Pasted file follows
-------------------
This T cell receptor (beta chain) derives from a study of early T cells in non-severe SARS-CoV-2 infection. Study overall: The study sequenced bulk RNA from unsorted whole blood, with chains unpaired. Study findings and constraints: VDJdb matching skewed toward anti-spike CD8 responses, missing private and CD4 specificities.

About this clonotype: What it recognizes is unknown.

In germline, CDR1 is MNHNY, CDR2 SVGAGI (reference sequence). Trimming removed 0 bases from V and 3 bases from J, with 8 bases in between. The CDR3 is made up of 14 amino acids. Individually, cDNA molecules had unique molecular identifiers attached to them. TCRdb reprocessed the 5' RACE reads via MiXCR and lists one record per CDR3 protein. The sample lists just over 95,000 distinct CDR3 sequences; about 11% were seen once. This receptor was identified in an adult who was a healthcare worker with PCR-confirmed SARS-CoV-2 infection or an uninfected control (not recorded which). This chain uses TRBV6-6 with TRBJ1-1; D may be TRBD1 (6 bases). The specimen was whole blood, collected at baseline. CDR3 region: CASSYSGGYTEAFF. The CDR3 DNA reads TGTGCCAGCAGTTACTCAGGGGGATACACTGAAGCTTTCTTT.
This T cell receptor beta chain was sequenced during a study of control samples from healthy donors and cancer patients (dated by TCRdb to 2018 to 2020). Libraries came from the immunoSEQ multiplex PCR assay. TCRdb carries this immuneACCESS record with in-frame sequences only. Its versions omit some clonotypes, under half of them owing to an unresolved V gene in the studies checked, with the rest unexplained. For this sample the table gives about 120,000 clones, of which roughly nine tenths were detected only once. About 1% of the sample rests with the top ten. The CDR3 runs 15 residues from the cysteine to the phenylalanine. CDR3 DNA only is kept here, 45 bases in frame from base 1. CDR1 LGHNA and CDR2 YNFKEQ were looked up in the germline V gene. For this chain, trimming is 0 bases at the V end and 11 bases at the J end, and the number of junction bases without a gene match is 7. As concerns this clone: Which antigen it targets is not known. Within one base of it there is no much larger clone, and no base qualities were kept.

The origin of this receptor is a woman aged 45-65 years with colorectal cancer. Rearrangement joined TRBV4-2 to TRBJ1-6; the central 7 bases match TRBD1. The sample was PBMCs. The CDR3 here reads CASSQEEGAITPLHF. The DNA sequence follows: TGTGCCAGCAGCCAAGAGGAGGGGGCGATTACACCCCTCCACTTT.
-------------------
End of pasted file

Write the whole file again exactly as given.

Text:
This T cell receptor (beta chain) derives from a study of early T cells in non-severe SARS-CoV-2 infection. Study overall: The study sequenced bulk RNA from unsorted whole blood, with chains unpaired. Study findings and constraints: VDJdb matching skewed toward anti-spike CD8 responses, missing private and CD4 specificities.

About this clonotype: What it recognizes is unknown.

In germline, CDR1 is MNHNY, CDR2 SVGAGI (reference sequence). Trimming removed 0 bases from V and 3 bases from J, with 8 bases in between. The CDR3 is made up of 14 amino acids. Individually, cDNA molecules had unique molecular identifiers attached to them. TCRdb reprocessed the 5' RACE reads via MiXCR and lists one record per CDR3 protein. The sample lists just over 95,000 distinct CDR3 sequences; about 11% were seen once. This receptor was identified in an adult who was a healthcare worker with PCR-confirmed SARS-CoV-2 infection or an uninfected control (not recorded which). This chain uses TRBV6-6 with TRBJ1-1; D may be TRBD1 (6 bases). The specimen was whole blood, collected at baseline. CDR3 region: CASSYSGGYTEAFF. The CDR3 DNA reads TGTGCCAGCAGTTACTCAGGGGGATACACTGAAGCTTTCTTT.
This T cell receptor beta chain was sequenced during a study of control samples from healthy donors and cancer patients (dated by TCRdb to 2018 to 2020). Libraries came from the immunoSEQ multiplex PCR assay. TCRdb carries this immuneACCESS record with in-frame sequences only. Its versions omit some clonotypes, under half of them owing to an unresolved V gene in the studies checked, with the rest unexplained. For this sample the table gives about 120,000 clones, of which roughly nine tenths were detected only once. About 1% of the sample rests with the top ten. The CDR3 runs 15 residues from the cysteine to the phenylalanine. CDR3 DNA only is kept here, 45 bases in frame from base 1. CDR1 LGHNA and CDR2 YNFKEQ were looked up in the germline V gene. For this chain, trimming is 0 bases at the V end and 11 bases at the J end, and the number of junction bases without a gene match is 7. As concerns this clone: Which antigen it targets is not known. Within one base of it there is no much larger clone, and no base qualities were kept.

The origin of this receptor is a woman aged 45-65 years with colorectal cancer. Rearrangement joined TRBV4-2 to TRBJ1-6; the central 7 bases match TRBD1. The sample was PBMCs. The CDR3 here reads CASSQEEGAITPLHF. The DNA sequence follows: TGTGCCAGCAGCCAAGAGGAGGGGGCGATTACACCCCTCCACTTT.